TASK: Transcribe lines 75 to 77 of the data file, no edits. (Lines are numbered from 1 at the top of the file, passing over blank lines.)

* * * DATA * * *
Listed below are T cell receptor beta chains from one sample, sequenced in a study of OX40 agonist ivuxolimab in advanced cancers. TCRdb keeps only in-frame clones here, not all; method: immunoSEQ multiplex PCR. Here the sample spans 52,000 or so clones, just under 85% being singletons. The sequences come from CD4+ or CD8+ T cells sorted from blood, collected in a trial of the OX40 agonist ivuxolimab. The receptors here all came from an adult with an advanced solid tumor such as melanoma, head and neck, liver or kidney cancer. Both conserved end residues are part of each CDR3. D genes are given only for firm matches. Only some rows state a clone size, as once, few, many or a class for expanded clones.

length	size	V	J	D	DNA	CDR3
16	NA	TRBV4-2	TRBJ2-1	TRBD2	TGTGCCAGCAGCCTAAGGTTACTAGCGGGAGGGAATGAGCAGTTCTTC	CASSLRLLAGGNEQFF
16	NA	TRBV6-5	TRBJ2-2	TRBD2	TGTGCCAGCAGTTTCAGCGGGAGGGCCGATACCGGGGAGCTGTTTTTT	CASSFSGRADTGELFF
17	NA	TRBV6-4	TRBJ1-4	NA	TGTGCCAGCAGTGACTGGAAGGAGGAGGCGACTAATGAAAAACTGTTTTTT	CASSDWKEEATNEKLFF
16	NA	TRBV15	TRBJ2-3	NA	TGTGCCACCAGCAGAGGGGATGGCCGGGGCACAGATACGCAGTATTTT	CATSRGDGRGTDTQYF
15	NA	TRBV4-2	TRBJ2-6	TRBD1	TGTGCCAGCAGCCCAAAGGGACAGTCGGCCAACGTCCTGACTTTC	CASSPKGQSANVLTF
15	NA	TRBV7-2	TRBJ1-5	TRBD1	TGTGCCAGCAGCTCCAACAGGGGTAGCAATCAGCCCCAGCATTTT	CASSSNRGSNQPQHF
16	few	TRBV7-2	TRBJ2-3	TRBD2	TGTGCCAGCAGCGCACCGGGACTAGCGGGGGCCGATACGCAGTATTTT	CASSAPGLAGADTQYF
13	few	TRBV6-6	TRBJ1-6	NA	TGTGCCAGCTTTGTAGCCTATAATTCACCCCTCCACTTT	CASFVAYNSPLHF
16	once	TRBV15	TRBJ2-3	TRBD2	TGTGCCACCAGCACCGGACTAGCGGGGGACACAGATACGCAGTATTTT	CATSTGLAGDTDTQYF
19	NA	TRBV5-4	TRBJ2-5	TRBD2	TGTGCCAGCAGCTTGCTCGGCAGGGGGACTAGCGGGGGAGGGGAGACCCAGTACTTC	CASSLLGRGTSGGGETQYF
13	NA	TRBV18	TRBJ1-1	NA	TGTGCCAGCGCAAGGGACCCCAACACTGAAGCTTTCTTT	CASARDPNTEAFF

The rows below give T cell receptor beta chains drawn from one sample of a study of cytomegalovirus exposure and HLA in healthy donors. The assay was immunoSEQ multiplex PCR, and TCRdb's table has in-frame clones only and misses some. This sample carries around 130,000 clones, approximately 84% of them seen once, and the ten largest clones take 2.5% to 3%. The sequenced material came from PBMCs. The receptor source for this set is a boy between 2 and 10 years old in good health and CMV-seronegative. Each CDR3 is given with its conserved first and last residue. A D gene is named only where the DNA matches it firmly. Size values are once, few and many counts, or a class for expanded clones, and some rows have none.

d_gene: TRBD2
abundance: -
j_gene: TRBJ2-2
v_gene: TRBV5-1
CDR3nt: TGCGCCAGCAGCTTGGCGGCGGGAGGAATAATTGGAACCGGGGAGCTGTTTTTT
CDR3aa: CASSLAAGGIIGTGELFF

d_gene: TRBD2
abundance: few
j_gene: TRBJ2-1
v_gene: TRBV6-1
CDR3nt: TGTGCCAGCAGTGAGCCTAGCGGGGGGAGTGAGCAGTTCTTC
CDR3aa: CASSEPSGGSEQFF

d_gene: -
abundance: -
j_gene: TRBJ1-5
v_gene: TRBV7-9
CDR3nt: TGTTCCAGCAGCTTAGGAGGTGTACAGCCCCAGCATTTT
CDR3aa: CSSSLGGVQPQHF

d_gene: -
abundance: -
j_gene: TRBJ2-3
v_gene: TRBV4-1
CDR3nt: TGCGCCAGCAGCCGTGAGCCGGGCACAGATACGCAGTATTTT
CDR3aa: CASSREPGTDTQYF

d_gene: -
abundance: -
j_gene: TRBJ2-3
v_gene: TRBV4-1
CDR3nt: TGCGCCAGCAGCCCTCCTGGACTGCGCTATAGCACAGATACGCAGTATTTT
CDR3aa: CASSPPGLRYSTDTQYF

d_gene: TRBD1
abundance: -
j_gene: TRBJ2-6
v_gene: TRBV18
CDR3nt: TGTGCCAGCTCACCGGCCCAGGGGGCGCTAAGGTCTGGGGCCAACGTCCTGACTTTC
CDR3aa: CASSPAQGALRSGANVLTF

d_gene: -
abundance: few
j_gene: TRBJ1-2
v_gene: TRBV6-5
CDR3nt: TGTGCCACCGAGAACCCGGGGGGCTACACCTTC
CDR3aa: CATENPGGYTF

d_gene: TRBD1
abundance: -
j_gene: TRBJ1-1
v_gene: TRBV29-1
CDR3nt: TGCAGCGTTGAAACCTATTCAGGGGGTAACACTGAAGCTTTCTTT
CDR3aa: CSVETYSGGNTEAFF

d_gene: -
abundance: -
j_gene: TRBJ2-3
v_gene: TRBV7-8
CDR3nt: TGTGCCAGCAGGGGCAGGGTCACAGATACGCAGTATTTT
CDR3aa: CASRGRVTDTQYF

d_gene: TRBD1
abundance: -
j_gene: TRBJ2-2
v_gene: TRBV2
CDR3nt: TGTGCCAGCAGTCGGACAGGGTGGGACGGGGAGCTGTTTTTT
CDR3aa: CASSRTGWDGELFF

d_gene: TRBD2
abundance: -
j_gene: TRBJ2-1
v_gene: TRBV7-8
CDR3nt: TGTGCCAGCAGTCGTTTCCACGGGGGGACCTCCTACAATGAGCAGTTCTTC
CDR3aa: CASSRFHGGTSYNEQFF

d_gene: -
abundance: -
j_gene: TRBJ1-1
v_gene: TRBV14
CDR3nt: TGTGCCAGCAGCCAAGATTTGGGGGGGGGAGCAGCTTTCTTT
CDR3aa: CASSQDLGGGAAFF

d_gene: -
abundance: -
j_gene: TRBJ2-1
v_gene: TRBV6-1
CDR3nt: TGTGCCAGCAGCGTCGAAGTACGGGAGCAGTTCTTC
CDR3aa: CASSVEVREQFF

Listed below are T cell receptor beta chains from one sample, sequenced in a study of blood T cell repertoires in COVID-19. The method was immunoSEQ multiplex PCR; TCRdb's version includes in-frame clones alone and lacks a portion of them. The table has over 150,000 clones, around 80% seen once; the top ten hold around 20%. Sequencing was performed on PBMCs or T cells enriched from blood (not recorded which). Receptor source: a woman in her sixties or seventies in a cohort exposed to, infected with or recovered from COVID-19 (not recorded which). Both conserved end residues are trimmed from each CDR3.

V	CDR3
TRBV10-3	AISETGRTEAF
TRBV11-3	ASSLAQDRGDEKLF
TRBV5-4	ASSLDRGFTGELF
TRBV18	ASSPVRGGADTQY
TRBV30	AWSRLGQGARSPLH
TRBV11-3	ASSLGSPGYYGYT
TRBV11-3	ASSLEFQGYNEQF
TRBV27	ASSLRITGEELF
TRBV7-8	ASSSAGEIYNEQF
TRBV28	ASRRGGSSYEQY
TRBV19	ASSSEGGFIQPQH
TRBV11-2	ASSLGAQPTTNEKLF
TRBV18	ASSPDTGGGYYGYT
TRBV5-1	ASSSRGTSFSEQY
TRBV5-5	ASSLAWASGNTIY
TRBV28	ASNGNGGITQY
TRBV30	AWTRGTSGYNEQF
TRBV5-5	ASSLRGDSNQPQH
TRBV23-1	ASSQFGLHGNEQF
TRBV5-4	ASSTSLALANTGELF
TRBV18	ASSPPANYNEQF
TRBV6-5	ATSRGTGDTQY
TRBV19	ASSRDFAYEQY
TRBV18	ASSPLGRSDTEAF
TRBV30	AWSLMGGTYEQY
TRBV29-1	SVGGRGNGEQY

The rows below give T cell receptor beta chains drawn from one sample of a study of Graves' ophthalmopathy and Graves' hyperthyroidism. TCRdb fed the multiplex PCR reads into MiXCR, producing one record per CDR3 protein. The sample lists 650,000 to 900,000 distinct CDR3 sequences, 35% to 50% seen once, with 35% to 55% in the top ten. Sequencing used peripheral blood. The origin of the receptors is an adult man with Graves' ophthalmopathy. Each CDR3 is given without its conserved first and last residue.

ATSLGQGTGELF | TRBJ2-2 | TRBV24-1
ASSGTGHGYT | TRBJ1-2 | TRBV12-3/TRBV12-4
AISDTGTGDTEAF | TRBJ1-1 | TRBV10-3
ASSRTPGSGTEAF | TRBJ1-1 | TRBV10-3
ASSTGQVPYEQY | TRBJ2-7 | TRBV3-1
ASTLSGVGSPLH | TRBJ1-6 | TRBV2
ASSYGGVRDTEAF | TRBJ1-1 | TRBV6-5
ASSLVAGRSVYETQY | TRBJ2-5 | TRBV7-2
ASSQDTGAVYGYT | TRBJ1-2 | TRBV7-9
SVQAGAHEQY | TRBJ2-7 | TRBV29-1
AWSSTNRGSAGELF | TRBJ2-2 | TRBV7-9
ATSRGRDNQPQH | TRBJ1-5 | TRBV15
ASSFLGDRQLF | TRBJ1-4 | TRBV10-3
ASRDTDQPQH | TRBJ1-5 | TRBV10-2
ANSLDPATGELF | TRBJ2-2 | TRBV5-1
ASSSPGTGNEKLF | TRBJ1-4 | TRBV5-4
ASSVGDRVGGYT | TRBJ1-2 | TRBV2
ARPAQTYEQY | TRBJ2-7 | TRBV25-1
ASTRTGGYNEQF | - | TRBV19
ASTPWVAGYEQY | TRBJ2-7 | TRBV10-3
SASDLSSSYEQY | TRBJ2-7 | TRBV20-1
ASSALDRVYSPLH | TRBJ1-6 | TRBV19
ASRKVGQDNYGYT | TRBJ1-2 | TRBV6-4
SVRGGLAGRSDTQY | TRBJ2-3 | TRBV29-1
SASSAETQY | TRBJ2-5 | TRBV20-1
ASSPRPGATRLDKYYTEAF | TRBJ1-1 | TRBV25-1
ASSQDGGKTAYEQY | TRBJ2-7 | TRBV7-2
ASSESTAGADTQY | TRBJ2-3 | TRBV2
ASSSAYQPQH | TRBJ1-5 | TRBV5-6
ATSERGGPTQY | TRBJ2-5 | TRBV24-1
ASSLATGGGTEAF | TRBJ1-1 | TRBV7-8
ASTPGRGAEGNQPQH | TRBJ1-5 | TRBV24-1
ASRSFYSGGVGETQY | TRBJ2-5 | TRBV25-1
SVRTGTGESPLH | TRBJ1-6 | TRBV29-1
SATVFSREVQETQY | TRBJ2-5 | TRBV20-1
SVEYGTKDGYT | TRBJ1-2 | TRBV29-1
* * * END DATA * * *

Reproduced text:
d_gene: TRBD2
abundance: -
j_gene: TRBJ2-1